Museum instructors pride themselves on the fact that every boat they've built since 1999 is currently in use, Patch said. Eight Chittenden and Addison county schools participate in competitive rowing afterschool programs that serve hundreds of kids annually. The museum also offers school-based ecology programs, through which students go out in boats to capture plankton and other specimens to examine under a microscope. The boats also get used for expeditionary programming, an adult rowing program, and one-off team-building activities for kids and adults. And the museum supplies boats when it collaborates with nonprofit Project HOePpnEr to sponsor an event designed to prevent and raise awareness of teen suicide.
"There's a lot of tentacles that reach a lot of different communities," Patch said.
The school-year boatbuilding program is free through public schools. The museum offers a pay-what-you-can model for all of its summer camps, including the kayak-building camp, as well as its year-round expeditionary programs. Patch said longboats they've built are displayed at Addison County Fair & Field Days in August. When the kids recognize a boat they've helped build, their reaction is priceless.
"They'll say, 'That's my boat!' And it really warms your heart," Patch said. "They clearly are proud of it, and they get inside it, and they show it to whoever they're with. It's the kind of ownership of an accomplishment."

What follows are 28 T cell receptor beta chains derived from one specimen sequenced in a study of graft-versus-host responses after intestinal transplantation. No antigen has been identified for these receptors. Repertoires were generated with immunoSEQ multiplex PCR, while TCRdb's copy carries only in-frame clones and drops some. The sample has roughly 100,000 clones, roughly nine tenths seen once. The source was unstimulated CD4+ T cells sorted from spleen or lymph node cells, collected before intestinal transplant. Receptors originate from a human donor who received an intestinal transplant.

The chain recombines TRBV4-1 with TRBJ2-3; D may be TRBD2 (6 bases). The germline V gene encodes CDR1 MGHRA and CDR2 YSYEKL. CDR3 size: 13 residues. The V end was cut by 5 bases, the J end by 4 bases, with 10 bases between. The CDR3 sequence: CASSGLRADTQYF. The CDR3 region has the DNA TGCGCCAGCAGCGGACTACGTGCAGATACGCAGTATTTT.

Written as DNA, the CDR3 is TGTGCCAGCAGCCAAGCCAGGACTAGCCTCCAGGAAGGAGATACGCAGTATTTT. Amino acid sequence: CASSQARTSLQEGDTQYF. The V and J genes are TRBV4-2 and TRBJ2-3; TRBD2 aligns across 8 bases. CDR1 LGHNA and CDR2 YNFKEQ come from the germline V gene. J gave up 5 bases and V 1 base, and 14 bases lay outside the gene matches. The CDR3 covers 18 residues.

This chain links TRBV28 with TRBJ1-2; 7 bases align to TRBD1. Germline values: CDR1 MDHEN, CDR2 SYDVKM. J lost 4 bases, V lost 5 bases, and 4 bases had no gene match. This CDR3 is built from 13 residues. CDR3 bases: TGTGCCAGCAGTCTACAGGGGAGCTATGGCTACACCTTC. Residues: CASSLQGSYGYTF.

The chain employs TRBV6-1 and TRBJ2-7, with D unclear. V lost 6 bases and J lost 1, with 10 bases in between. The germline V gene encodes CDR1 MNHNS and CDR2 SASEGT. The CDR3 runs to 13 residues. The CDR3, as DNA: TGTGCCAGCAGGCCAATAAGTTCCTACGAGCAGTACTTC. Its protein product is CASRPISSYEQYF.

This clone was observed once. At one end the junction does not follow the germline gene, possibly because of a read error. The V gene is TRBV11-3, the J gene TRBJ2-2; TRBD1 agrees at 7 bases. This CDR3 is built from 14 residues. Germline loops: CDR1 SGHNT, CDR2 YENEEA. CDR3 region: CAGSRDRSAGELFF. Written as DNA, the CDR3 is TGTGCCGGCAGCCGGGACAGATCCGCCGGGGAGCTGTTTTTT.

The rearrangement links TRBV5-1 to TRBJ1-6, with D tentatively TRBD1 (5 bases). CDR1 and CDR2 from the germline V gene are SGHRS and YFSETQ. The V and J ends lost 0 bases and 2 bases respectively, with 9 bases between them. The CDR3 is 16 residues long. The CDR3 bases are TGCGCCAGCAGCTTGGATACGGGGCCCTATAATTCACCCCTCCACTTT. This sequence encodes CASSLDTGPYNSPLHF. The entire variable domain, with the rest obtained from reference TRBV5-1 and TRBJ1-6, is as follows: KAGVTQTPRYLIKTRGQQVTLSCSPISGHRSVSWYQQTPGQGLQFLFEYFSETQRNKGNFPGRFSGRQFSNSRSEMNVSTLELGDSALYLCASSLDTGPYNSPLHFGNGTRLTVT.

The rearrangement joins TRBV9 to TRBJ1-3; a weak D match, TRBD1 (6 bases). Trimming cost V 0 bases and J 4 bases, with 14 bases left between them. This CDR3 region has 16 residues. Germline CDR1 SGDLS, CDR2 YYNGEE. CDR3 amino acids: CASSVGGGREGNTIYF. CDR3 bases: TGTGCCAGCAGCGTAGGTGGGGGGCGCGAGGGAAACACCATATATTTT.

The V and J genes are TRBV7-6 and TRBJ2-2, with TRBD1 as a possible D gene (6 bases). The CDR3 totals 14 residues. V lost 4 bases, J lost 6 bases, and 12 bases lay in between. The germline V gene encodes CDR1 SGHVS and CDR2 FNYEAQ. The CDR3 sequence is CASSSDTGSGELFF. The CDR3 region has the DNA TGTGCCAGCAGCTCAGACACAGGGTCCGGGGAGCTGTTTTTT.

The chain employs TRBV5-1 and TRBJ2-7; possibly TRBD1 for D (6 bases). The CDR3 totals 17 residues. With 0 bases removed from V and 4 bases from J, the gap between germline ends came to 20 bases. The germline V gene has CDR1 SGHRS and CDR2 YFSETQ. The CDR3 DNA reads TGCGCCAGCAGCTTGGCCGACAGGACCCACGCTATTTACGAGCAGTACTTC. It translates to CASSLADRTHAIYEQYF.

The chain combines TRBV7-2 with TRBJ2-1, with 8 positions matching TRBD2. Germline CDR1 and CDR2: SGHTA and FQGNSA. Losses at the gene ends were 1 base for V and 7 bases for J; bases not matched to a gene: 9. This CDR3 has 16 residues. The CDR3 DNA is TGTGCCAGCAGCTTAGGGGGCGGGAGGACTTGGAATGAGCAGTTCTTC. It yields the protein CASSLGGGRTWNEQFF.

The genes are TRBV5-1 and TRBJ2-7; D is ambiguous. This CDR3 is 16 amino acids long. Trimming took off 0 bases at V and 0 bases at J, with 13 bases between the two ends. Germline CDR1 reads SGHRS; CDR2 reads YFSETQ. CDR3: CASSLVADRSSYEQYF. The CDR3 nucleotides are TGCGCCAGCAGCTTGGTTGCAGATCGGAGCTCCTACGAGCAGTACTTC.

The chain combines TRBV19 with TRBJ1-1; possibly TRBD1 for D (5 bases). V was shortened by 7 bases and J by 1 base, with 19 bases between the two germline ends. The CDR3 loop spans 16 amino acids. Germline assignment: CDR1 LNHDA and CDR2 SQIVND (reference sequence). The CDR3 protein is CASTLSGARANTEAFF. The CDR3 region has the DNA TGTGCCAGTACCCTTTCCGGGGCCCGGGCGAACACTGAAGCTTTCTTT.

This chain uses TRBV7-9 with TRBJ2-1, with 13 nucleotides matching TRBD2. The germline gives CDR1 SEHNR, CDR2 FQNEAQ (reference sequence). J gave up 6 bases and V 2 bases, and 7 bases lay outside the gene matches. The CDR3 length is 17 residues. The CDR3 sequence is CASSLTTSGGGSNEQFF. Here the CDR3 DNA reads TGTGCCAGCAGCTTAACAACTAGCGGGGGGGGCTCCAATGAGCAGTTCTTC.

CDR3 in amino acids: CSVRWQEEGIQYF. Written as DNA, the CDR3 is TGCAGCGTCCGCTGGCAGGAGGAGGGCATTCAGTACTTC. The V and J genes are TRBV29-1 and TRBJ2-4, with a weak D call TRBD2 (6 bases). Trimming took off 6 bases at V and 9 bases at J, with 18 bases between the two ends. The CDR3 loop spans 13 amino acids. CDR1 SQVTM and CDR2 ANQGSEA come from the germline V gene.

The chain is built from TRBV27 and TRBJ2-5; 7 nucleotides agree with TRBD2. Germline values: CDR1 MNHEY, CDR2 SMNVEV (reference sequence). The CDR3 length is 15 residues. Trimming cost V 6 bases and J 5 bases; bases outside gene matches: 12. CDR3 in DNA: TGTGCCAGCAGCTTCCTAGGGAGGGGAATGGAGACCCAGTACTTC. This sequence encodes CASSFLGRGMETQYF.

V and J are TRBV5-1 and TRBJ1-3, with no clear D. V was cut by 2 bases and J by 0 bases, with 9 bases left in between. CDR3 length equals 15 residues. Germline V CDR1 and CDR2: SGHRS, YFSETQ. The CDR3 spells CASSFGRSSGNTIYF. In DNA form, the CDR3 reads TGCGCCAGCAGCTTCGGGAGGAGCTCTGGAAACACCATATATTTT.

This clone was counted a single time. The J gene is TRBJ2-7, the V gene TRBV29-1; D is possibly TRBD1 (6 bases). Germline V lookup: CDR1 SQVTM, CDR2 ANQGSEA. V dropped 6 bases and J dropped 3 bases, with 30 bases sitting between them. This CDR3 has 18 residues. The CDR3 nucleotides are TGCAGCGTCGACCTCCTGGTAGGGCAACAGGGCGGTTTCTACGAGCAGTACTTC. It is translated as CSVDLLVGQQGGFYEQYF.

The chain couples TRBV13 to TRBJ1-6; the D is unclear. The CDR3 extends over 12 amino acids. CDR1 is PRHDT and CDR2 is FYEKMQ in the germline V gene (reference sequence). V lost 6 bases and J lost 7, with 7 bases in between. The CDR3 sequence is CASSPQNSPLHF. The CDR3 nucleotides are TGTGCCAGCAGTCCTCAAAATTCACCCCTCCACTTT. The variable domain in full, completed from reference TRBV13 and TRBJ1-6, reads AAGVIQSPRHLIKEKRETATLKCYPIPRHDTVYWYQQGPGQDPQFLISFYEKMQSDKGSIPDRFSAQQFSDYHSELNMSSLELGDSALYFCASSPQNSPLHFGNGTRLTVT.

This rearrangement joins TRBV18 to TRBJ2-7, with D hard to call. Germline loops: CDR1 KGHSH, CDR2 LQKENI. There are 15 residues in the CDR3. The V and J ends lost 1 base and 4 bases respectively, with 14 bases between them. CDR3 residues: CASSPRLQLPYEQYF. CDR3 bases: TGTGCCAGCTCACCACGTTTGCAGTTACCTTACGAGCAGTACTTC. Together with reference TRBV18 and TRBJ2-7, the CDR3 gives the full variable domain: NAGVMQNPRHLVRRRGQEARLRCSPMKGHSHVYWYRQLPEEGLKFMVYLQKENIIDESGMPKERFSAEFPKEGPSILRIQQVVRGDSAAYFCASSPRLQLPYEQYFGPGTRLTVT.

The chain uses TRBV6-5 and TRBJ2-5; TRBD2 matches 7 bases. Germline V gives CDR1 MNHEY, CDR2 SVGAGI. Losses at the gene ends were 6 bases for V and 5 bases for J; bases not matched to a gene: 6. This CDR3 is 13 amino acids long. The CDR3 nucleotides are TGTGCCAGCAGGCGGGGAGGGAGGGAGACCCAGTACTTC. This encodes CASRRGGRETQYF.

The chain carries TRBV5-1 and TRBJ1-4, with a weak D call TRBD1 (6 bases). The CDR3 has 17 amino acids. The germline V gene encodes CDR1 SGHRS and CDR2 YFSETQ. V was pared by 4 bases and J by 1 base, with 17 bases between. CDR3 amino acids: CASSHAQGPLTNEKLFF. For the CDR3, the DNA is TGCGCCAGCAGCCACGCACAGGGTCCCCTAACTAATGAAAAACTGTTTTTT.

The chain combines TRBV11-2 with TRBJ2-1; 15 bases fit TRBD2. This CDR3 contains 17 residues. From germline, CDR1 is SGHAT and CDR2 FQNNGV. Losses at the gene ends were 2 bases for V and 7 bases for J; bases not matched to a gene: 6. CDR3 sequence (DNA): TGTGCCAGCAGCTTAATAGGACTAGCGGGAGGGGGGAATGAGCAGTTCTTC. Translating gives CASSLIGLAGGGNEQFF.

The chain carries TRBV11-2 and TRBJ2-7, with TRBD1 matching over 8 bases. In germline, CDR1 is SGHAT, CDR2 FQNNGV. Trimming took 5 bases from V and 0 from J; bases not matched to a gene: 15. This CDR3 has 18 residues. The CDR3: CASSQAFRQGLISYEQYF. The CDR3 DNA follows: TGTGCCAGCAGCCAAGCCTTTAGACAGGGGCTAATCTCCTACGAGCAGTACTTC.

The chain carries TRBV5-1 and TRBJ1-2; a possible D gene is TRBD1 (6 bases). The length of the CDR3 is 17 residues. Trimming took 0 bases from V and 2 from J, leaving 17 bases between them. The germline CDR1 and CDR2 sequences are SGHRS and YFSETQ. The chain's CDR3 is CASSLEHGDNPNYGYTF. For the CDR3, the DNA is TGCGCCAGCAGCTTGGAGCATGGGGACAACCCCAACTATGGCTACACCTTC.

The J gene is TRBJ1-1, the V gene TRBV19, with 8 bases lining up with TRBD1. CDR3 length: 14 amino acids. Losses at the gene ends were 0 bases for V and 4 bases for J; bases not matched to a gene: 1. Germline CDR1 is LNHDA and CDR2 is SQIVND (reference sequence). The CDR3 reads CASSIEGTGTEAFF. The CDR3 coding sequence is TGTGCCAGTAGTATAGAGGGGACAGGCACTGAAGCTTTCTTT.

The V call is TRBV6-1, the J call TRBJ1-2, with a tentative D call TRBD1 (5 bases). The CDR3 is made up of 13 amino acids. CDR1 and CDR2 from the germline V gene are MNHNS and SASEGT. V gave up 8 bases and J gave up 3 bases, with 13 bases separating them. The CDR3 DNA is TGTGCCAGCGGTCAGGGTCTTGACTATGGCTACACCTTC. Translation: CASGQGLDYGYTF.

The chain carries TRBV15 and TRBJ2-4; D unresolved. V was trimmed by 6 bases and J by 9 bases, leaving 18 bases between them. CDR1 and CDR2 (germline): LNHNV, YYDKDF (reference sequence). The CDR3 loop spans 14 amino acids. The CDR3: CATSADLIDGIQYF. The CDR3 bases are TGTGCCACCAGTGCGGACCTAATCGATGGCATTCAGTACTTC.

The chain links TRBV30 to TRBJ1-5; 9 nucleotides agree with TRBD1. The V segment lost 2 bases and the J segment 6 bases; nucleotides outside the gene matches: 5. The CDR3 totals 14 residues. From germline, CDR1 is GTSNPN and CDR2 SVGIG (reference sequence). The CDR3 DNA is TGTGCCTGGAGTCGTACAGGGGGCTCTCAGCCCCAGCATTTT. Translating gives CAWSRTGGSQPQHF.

Back in the open-air workshop on the final days of the summer kayak-building camp, the boats were popping with personality and color. Basil Hopkinson, 17, of Bridport had painted fireflies on their boat with the help of fellow camper Jonathan Kafumbe, 13, of Middlebury.
"At my house, we have this really big, open field, and at night we have hundreds and hundreds of fireflies, so I wanted to do that on my boat. Me and my mom made these stencils last night," Basil said.
- Cat Cutillo
- Campers getting ready to test their kayaks in the water
Reed Grant, 14, of Vergennes was splattering paint in a Jackson Pollock fashion onto his boat, an idea that came from Hopkinson. Grant signed his boat with a green handprint.
Laela Desjadon, 13, of Vergennes had created a SpongeBob SquarePants theme on her boat, and Joshua Kafumbe, 15, of Middlebury was cutting out a Curious George image with an X-Acto knife to stencil onto his yellow kayak.
"I didn't really think that I could get this far," Joshua said. "I didn't think that I could build a boat."
One of the quotes hanging on the wall inside the longboat workshop building says, "A boat should live three times the life of the tree it was built from."
"We really stress that with the kids," Patch said. "You aren't just building this so you can experience this; you're building this so that thousands and thousands of people over the next multiple decades can experience this activity."